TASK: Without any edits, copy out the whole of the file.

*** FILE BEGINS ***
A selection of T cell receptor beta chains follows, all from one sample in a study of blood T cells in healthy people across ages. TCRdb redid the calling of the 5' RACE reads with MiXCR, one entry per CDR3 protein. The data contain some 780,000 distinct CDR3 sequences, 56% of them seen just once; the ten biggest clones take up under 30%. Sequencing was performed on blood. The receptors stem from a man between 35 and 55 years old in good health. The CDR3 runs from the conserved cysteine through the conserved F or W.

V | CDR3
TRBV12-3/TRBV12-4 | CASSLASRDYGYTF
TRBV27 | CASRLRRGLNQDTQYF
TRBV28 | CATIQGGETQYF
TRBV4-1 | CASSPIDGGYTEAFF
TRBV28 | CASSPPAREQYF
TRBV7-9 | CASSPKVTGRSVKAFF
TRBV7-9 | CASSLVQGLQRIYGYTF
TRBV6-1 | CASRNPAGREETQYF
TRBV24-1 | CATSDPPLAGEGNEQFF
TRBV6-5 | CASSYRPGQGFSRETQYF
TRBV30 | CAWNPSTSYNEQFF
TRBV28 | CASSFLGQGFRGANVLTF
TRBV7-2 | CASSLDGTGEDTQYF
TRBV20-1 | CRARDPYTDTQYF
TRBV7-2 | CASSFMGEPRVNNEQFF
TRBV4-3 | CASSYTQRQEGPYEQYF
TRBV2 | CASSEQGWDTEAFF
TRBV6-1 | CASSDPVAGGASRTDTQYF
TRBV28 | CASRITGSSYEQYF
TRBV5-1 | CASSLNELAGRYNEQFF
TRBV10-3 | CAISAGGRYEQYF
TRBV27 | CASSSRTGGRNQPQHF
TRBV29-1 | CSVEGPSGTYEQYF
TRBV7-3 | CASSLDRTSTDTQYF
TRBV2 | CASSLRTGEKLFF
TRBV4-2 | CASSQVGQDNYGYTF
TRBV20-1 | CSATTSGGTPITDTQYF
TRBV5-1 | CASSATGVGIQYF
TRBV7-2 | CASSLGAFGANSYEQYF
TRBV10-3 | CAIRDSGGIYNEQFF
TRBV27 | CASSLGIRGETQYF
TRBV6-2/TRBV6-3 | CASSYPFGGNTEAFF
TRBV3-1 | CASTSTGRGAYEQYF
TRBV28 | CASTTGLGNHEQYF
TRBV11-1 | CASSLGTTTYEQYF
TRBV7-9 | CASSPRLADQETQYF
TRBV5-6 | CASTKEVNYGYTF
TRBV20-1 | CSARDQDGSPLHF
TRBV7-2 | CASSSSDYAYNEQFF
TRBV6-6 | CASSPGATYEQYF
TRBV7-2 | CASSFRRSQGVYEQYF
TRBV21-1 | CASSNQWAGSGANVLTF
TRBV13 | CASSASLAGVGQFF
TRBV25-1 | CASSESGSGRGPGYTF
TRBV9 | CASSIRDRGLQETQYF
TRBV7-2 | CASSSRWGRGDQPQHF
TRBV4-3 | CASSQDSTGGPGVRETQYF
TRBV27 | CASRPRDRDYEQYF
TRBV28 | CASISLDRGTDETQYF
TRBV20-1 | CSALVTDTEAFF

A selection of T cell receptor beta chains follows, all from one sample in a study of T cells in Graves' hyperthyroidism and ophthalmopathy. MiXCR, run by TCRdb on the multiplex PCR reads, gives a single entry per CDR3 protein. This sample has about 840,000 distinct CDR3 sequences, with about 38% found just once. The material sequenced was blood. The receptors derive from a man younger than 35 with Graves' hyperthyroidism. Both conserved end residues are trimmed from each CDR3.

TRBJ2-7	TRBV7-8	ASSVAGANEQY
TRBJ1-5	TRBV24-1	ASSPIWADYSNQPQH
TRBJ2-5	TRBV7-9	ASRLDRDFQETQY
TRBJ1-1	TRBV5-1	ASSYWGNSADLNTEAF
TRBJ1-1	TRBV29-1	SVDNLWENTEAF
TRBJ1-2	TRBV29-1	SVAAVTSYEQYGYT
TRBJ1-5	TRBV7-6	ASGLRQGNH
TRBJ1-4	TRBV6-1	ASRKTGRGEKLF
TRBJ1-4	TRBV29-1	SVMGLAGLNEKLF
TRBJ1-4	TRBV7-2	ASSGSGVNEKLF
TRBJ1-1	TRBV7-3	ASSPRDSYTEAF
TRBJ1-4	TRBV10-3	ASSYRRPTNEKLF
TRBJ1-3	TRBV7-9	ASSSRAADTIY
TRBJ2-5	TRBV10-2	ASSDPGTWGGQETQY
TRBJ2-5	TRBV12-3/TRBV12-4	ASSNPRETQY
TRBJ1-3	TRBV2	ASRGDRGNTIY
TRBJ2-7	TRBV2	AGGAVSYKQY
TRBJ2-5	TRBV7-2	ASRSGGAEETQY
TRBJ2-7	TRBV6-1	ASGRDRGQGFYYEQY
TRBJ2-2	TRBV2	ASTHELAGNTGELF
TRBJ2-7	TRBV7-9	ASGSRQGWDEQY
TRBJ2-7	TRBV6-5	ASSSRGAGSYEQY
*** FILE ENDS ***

A selection of T cell receptor beta chains follows, all from one sample in a study of blood T cells in healthy people across ages. TCRdb redid the calling of the 5' RACE reads with MiXCR, one entry per CDR3 protein. The data contain some 780,000 distinct CDR3 sequences, 56% of them seen just once; the ten biggest clones take up under 30%. Sequencing was performed on blood. The receptors stem from a man between 35 and 55 years old in good health. The CDR3 runs from the conserved cysteine through the conserved F or W.

V | CDR3
TRBV12-3/TRBV12-4 | CASSLASRDYGYTF
TRBV27 | CASRLRRGLNQDTQYF
TRBV28 | CATIQGGETQYF
TRBV4-1 | CASSPIDGGYTEAFF
TRBV28 | CASSPPAREQYF
TRBV7-9 | CASSPKVTGRSVKAFF
TRBV7-9 | CASSLVQGLQRIYGYTF
TRBV6-1 | CASRNPAGREETQYF
TRBV24-1 | CATSDPPLAGEGNEQFF
TRBV6-5 | CASSYRPGQGFSRETQYF
TRBV30 | CAWNPSTSYNEQFF
TRBV28 | CASSFLGQGFRGANVLTF
TRBV7-2 | CASSLDGTGEDTQYF
TRBV20-1 | CRARDPYTDTQYF
TRBV7-2 | CASSFMGEPRVNNEQFF
TRBV4-3 | CASSYTQRQEGPYEQYF
TRBV2 | CASSEQGWDTEAFF
TRBV6-1 | CASSDPVAGGASRTDTQYF
TRBV28 | CASRITGSSYEQYF
TRBV5-1 | CASSLNELAGRYNEQFF
TRBV10-3 | CAISAGGRYEQYF
TRBV27 | CASSSRTGGRNQPQHF
TRBV29-1 | CSVEGPSGTYEQYF
TRBV7-3 | CASSLDRTSTDTQYF
TRBV2 | CASSLRTGEKLFF
TRBV4-2 | CASSQVGQDNYGYTF
TRBV20-1 | CSATTSGGTPITDTQYF
TRBV5-1 | CASSATGVGIQYF
TRBV7-2 | CASSLGAFGANSYEQYF
TRBV10-3 | CAIRDSGGIYNEQFF
TRBV27 | CASSLGIRGETQYF
TRBV6-2/TRBV6-3 | CASSYPFGGNTEAFF
TRBV3-1 | CASTSTGRGAYEQYF
TRBV28 | CASTTGLGNHEQYF
TRBV11-1 | CASSLGTTTYEQYF
TRBV7-9 | CASSPRLADQETQYF
TRBV5-6 | CASTKEVNYGYTF
TRBV20-1 | CSARDQDGSPLHF
TRBV7-2 | CASSSSDYAYNEQFF
TRBV6-6 | CASSPGATYEQYF
TRBV7-2 | CASSFRRSQGVYEQYF
TRBV21-1 | CASSNQWAGSGANVLTF
TRBV13 | CASSASLAGVGQFF
TRBV25-1 | CASSESGSGRGPGYTF
TRBV9 | CASSIRDRGLQETQYF
TRBV7-2 | CASSSRWGRGDQPQHF
TRBV4-3 | CASSQDSTGGPGVRETQYF
TRBV27 | CASRPRDRDYEQYF
TRBV28 | CASISLDRGTDETQYF
TRBV20-1 | CSALVTDTEAFF

A selection of T cell receptor beta chains follows, all from one sample in a study of T cells in Graves' hyperthyroidism and ophthalmopathy. MiXCR, run by TCRdb on the multiplex PCR reads, gives a single entry per CDR3 protein. This sample has about 840,000 distinct CDR3 sequences, with about 38% found just once. The material sequenced was blood. The receptors derive from a man younger than 35 with Graves' hyperthyroidism. Both conserved end residues are trimmed from each CDR3.

TRBJ2-7	TRBV7-8	ASSVAGANEQY
TRBJ1-5	TRBV24-1	ASSPIWADYSNQPQH
TRBJ2-5	TRBV7-9	ASRLDRDFQETQY
TRBJ1-1	TRBV5-1	ASSYWGNSADLNTEAF
TRBJ1-1	TRBV29-1	SVDNLWENTEAF
TRBJ1-2	TRBV29-1	SVAAVTSYEQYGYT
TRBJ1-5	TRBV7-6	ASGLRQGNH
TRBJ1-4	TRBV6-1	ASRKTGRGEKLF
TRBJ1-4	TRBV29-1	SVMGLAGLNEKLF
TRBJ1-4	TRBV7-2	ASSGSGVNEKLF
TRBJ1-1	TRBV7-3	ASSPRDSYTEAF
TRBJ1-4	TRBV10-3	ASSYRRPTNEKLF
TRBJ1-3	TRBV7-9	ASSSRAADTIY
TRBJ2-5	TRBV10-2	ASSDPGTWGGQETQY
TRBJ2-5	TRBV12-3/TRBV12-4	ASSNPRETQY
TRBJ1-3	TRBV2	ASRGDRGNTIY
TRBJ2-7	TRBV2	AGGAVSYKQY
TRBJ2-5	TRBV7-2	ASRSGGAEETQY
TRBJ2-7	TRBV6-1	ASGRDRGQGFYYEQY
TRBJ2-2	TRBV2	ASTHELAGNTGELF
TRBJ2-7	TRBV7-9	ASGSRQGWDEQY
TRBJ2-7	TRBV6-5	ASSSRGAGSYEQY